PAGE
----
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Report: Airlines to Require “Health Pass,” Vaccine Certificate Before Allowing Passengers to Fly

“No health pass, no flying.”

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Airlines are likely to require passengers to sign up for a “health pass” which includes a digital certificate of vaccination against COVID-19 before allowing them to fly, according to a new report.

The system would be similar in nature to that being considered by Ticketmaster, who it was revealed earlier this week are considering making customers prove they’ve had the vaccine or a negative coronavirus test before allowing them to purchase tickets.

Ticketmaster later clarified that a final decision on such measures would be up to event organizers but that they were still mulling over the implementation of the system.

Now according to a new report by Axios, airlines are likely to follow the same model.

“Three global alliances representing 58 airlines are pushing governments to allow widespread COVID-19 testing of passengers instead of existing quarantine restrictions that they argue are ineffective and have killed travel demand,” states the report.

Airline passengers would be subject to similar measures being considered by Ticketmaster whereby they would have to verify they’ve been vaccinated or tested negative 24 to 72 hours before the flight.

“The bottom line: No heath pass? No admittance. And perhaps, no flying,” states the report.

The system would likely be organized under the auspices of CommonPass, a program sponsored by the World Economic Forum, which is pushing for a post-COVID “Great Reset” that would transform the world.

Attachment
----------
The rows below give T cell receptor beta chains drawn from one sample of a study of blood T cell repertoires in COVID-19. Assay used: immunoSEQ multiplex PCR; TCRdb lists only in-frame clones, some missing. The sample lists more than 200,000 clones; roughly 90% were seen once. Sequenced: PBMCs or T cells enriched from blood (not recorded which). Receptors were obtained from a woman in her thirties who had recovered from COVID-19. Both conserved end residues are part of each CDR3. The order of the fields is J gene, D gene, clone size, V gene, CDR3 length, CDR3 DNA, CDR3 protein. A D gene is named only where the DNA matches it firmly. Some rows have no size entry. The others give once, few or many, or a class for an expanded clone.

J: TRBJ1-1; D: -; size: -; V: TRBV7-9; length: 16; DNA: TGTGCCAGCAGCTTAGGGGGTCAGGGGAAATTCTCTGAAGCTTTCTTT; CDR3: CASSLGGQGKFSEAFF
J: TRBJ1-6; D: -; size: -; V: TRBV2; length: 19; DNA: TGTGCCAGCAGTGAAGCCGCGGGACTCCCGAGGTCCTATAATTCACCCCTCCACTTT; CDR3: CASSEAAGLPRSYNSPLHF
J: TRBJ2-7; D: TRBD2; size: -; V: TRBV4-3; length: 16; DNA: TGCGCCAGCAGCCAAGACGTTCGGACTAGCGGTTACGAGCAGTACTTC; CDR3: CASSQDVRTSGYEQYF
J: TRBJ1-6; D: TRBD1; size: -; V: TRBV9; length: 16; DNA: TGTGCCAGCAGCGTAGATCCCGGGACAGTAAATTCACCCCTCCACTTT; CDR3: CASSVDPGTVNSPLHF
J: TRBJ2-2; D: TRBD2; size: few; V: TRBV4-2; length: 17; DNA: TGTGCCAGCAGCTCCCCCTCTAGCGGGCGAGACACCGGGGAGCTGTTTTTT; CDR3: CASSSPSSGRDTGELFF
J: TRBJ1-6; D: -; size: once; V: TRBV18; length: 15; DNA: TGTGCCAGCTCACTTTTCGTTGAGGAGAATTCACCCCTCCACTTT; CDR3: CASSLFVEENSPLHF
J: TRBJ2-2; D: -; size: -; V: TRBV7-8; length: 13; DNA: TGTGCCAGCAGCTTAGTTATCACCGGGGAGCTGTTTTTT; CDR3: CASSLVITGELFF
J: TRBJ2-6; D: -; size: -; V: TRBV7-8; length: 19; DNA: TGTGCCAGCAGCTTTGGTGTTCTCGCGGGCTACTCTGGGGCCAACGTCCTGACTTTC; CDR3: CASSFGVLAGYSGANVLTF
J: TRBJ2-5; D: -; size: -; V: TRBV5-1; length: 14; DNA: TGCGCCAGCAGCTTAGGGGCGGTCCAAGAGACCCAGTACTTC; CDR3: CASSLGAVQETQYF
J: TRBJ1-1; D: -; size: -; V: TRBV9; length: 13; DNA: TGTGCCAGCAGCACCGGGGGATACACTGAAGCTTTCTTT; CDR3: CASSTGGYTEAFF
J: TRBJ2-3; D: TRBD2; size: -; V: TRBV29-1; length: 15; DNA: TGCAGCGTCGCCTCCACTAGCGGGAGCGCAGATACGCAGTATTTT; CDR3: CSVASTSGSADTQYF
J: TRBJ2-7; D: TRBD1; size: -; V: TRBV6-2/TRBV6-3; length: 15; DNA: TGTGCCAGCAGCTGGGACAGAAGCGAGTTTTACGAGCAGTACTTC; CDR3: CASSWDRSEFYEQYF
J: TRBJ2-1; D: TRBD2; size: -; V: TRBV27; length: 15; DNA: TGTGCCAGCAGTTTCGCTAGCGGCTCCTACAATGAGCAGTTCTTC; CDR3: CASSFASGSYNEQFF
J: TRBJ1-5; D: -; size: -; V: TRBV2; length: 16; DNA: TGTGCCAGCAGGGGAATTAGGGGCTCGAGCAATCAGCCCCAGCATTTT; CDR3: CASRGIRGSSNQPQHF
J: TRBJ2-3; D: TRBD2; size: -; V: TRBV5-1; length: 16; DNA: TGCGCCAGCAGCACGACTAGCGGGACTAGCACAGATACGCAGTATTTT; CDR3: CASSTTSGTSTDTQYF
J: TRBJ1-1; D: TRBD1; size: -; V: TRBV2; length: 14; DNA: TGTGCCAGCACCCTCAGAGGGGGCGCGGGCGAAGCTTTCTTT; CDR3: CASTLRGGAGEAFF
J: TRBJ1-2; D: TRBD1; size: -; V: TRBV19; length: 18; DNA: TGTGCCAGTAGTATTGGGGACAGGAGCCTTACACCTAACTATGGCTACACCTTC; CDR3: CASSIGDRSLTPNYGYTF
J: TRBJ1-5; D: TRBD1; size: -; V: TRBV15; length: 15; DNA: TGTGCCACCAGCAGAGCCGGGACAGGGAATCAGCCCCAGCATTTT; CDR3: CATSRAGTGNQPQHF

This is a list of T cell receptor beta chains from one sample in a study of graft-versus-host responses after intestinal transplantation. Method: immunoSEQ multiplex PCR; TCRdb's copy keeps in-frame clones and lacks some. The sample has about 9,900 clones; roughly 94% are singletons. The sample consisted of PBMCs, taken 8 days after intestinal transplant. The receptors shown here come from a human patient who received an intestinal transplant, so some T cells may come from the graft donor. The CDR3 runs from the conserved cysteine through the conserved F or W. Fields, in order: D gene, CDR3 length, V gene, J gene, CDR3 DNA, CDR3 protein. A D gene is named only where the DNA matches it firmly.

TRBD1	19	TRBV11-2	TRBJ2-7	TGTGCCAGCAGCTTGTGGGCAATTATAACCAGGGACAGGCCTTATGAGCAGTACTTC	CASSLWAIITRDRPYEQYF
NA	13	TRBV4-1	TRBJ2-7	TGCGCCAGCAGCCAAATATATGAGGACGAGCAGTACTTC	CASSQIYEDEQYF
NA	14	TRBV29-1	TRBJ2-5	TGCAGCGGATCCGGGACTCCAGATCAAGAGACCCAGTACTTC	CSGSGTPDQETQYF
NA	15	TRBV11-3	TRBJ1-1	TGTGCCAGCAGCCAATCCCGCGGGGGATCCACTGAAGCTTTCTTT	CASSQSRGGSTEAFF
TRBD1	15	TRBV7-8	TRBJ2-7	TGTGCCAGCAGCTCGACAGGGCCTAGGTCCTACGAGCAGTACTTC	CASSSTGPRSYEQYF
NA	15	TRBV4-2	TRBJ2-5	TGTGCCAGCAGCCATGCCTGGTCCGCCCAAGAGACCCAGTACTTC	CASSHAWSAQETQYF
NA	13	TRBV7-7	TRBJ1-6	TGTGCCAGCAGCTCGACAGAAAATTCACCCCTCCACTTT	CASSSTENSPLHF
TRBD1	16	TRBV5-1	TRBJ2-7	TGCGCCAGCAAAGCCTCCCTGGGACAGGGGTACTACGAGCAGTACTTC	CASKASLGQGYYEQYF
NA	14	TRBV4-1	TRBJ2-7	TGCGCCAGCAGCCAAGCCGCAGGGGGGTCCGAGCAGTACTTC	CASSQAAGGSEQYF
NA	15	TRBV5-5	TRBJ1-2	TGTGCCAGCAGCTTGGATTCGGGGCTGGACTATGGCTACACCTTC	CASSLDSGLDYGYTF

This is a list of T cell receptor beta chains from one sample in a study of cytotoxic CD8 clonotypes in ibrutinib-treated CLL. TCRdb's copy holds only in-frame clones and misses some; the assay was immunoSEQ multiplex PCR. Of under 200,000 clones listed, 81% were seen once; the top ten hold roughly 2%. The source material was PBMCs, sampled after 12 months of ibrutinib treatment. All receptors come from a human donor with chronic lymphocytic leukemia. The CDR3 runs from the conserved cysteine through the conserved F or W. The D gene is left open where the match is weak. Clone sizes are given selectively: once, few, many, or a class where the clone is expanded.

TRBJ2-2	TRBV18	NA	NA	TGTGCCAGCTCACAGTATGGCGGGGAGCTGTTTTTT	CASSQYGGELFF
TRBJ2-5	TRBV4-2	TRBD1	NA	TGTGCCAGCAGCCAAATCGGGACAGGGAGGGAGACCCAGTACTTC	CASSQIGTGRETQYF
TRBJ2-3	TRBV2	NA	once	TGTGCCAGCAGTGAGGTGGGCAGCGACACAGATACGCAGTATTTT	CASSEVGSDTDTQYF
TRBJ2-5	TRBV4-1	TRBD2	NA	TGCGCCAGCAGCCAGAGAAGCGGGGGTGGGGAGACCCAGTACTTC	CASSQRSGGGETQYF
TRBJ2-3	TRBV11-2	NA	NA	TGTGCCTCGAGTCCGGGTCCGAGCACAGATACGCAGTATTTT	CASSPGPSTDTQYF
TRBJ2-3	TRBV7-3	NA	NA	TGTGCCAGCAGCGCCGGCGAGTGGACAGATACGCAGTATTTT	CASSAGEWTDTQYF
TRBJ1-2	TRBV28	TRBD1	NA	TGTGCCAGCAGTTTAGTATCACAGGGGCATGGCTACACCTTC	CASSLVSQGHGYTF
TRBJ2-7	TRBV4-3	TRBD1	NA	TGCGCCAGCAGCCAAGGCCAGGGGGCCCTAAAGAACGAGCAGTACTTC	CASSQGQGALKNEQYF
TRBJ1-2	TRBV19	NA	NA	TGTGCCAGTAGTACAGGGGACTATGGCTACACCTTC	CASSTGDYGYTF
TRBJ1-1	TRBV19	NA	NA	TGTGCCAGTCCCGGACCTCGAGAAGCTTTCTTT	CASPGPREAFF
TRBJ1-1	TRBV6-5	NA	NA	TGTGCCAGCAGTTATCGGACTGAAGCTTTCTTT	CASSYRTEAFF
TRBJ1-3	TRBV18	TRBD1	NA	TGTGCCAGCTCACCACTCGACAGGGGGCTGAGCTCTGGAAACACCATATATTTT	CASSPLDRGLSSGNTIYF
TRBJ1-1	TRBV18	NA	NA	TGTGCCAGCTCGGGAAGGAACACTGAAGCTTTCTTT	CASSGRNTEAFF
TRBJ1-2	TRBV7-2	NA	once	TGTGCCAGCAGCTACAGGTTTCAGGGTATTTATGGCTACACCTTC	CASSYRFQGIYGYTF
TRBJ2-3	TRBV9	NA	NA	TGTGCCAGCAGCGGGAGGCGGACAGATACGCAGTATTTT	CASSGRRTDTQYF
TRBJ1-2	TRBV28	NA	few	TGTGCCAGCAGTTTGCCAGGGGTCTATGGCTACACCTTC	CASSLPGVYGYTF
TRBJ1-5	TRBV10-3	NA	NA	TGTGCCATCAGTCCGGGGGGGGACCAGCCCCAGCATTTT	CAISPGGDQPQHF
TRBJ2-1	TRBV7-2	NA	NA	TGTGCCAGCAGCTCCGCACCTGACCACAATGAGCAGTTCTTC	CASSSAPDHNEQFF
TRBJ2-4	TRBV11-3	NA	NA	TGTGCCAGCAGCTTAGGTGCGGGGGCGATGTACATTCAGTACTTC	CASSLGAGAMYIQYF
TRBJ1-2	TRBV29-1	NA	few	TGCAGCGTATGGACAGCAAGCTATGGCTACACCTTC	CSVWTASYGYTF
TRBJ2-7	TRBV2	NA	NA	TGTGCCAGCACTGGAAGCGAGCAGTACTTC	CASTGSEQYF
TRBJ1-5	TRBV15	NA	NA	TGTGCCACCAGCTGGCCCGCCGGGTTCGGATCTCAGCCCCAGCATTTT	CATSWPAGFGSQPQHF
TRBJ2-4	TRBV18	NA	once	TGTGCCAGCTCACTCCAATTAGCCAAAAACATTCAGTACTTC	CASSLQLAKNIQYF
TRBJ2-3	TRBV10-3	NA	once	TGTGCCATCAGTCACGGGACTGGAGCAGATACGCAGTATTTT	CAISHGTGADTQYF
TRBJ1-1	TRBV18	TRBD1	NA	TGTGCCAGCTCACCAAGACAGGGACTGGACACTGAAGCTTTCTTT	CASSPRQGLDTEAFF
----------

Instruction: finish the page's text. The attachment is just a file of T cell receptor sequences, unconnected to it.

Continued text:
With Uber and other companies also beginning to refuse services to people who fail to comply with coronavirus restrictions, the “new normal” will likely create a lower caste of refusniks who are barred from traveling, any form of social life, and in the future even basic financial services.

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Coronavirus

Rich People & Journalists Made Exempt From Having to Enter COVID Quarantine

“High value business travellers” won’t have to self-isolate.

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Journalists and rich people defined as “high value business travellers” will be made exempt from having to enter a 2 week COVID quarantine when they return to the UK under new rules announced by the government.

“From 4am on Saturday, people in a number of categories will no longer have to self-isolate upon returning to England, even if they are travelling from a country not on the travel corridors list,” reports Sky News.

Those categories include journalists, “high value business travellers,” performing arts professionals and wealthy sports stars.